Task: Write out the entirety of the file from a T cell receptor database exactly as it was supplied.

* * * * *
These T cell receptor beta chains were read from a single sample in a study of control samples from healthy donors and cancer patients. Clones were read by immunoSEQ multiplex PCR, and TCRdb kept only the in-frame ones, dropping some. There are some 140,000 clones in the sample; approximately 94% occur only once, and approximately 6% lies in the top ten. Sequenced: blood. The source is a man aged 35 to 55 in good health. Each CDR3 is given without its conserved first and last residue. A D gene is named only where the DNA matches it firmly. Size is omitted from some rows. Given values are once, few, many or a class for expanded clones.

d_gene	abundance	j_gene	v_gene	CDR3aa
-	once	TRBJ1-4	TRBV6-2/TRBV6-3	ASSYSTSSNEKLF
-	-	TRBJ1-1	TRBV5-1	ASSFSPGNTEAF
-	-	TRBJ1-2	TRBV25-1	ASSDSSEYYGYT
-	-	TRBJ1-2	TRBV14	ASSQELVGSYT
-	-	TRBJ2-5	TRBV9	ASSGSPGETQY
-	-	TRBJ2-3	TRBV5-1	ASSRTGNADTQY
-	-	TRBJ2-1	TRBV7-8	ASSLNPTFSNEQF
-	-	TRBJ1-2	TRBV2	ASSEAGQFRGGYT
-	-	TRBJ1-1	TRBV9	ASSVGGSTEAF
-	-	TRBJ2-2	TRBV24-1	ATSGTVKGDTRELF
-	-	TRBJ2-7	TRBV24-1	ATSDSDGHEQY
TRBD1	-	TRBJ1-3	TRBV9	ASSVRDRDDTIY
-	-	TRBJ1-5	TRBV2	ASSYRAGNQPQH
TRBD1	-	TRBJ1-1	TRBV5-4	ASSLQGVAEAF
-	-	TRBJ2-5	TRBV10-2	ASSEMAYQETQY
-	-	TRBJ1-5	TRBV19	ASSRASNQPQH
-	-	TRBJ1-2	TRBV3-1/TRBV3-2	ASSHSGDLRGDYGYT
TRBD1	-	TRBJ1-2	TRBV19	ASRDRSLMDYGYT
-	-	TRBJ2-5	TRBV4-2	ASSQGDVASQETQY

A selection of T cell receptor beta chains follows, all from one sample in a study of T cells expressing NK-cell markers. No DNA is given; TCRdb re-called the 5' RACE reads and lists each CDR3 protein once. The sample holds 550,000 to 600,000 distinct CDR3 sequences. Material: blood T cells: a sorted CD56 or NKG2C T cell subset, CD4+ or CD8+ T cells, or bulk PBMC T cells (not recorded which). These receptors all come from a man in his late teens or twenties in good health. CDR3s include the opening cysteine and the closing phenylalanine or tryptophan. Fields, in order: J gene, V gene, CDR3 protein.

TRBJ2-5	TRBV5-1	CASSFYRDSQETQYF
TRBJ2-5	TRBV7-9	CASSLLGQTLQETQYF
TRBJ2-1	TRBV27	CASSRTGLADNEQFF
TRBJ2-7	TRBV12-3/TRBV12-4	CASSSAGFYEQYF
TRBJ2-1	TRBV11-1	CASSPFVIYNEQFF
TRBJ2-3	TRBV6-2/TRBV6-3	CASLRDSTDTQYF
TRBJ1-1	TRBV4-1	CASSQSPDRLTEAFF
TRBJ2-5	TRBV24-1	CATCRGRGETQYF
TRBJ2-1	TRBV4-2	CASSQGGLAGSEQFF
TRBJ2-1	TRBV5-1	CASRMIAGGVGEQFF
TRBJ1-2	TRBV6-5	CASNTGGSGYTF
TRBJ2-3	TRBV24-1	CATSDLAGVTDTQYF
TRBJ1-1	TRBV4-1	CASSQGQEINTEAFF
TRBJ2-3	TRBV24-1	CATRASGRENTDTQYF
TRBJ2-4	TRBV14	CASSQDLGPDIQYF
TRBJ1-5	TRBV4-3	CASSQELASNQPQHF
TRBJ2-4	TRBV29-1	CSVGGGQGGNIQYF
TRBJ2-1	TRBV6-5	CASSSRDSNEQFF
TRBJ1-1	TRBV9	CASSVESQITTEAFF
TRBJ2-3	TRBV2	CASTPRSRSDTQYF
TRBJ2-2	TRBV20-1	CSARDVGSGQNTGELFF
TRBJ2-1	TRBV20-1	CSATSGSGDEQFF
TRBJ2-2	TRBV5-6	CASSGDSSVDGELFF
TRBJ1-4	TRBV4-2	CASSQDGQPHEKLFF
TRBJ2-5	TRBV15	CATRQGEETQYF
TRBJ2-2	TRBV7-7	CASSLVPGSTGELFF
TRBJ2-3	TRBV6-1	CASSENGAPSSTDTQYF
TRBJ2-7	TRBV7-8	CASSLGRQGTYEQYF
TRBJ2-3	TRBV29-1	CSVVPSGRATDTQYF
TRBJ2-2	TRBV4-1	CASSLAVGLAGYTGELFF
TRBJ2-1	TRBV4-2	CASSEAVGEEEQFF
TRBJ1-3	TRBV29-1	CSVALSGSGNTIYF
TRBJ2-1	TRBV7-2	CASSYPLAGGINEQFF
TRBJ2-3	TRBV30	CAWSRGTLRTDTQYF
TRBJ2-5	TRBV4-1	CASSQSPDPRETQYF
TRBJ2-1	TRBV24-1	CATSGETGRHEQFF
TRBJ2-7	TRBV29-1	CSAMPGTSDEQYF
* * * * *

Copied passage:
These T cell receptor beta chains were read from a single sample in a study of control samples from healthy donors and cancer patients. Clones were read by immunoSEQ multiplex PCR, and TCRdb kept only the in-frame ones, dropping some. There are some 140,000 clones in the sample; approximately 94% occur only once, and approximately 6% lies in the top ten. Sequenced: blood. The source is a man aged 35 to 55 in good health. Each CDR3 is given without its conserved first and last residue. A D gene is named only where the DNA matches it firmly. Size is omitted from some rows. Given values are once, few, many or a class for expanded clones.

d_gene	abundance	j_gene	v_gene	CDR3aa
-	once	TRBJ1-4	TRBV6-2/TRBV6-3	ASSYSTSSNEKLF
-	-	TRBJ1-1	TRBV5-1	ASSFSPGNTEAF
-	-	TRBJ1-2	TRBV25-1	ASSDSSEYYGYT
-	-	TRBJ1-2	TRBV14	ASSQELVGSYT
-	-	TRBJ2-5	TRBV9	ASSGSPGETQY
-	-	TRBJ2-3	TRBV5-1	ASSRTGNADTQY
-	-	TRBJ2-1	TRBV7-8	ASSLNPTFSNEQF
-	-	TRBJ1-2	TRBV2	ASSEAGQFRGGYT
-	-	TRBJ1-1	TRBV9	ASSVGGSTEAF
-	-	TRBJ2-2	TRBV24-1	ATSGTVKGDTRELF
-	-	TRBJ2-7	TRBV24-1	ATSDSDGHEQY
TRBD1	-	TRBJ1-3	TRBV9	ASSVRDRDDTIY
-	-	TRBJ1-5	TRBV2	ASSYRAGNQPQH
TRBD1	-	TRBJ1-1	TRBV5-4	ASSLQGVAEAF
-	-	TRBJ2-5	TRBV10-2	ASSEMAYQETQY
-	-	TRBJ1-5	TRBV19	ASSRASNQPQH
-	-	TRBJ1-2	TRBV3-1/TRBV3-2	ASSHSGDLRGDYGYT
TRBD1	-	TRBJ1-2	TRBV19	ASRDRSLMDYGYT
-	-	TRBJ2-5	TRBV4-2	ASSQGDVASQETQY

A selection of T cell receptor beta chains follows, all from one sample in a study of T cells expressing NK-cell markers. No DNA is given; TCRdb re-called the 5' RACE reads and lists each CDR3 protein once. The sample holds 550,000 to 600,000 distinct CDR3 sequences. Material: blood T cells: a sorted CD56 or NKG2C T cell subset, CD4+ or CD8+ T cells, or bulk PBMC T cells (not recorded which). These receptors all come from a man in his late teens or twenties in good health. CDR3s include the opening cysteine and the closing phenylalanine or tryptophan. Fields, in order: J gene, V gene, CDR3 protein.

TRBJ2-5	TRBV5-1	CASSFYRDSQETQYF
TRBJ2-5	TRBV7-9	CASSLLGQTLQETQYF
TRBJ2-1	TRBV27	CASSRTGLADNEQFF
TRBJ2-7	TRBV12-3/TRBV12-4	CASSSAGFYEQYF
TRBJ2-1	TRBV11-1	CASSPFVIYNEQFF
TRBJ2-3	TRBV6-2/TRBV6-3	CASLRDSTDTQYF
TRBJ1-1	TRBV4-1	CASSQSPDRLTEAFF
TRBJ2-5	TRBV24-1	CATCRGRGETQYF
TRBJ2-1	TRBV4-2	CASSQGGLAGSEQFF
TRBJ2-1	TRBV5-1	CASRMIAGGVGEQFF
TRBJ1-2	TRBV6-5	CASNTGGSGYTF
TRBJ2-3	TRBV24-1	CATSDLAGVTDTQYF
TRBJ1-1	TRBV4-1	CASSQGQEINTEAFF
TRBJ2-3	TRBV24-1	CATRASGRENTDTQYF
TRBJ2-4	TRBV14	CASSQDLGPDIQYF
TRBJ1-5	TRBV4-3	CASSQELASNQPQHF
TRBJ2-4	TRBV29-1	CSVGGGQGGNIQYF
TRBJ2-1	TRBV6-5	CASSSRDSNEQFF
TRBJ1-1	TRBV9	CASSVESQITTEAFF
TRBJ2-3	TRBV2	CASTPRSRSDTQYF
TRBJ2-2	TRBV20-1	CSARDVGSGQNTGELFF
TRBJ2-1	TRBV20-1	CSATSGSGDEQFF
TRBJ2-2	TRBV5-6	CASSGDSSVDGELFF
TRBJ1-4	TRBV4-2	CASSQDGQPHEKLFF
TRBJ2-5	TRBV15	CATRQGEETQYF
TRBJ2-2	TRBV7-7	CASSLVPGSTGELFF
TRBJ2-3	TRBV6-1	CASSENGAPSSTDTQYF
TRBJ2-7	TRBV7-8	CASSLGRQGTYEQYF
TRBJ2-3	TRBV29-1	CSVVPSGRATDTQYF
TRBJ2-2	TRBV4-1	CASSLAVGLAGYTGELFF
TRBJ2-1	TRBV4-2	CASSEAVGEEEQFF
TRBJ1-3	TRBV29-1	CSVALSGSGNTIYF
TRBJ2-1	TRBV7-2	CASSYPLAGGINEQFF
TRBJ2-3	TRBV30	CAWSRGTLRTDTQYF
TRBJ2-5	TRBV4-1	CASSQSPDPRETQYF
TRBJ2-1	TRBV24-1	CATSGETGRHEQFF
TRBJ2-7	TRBV29-1	CSAMPGTSDEQYF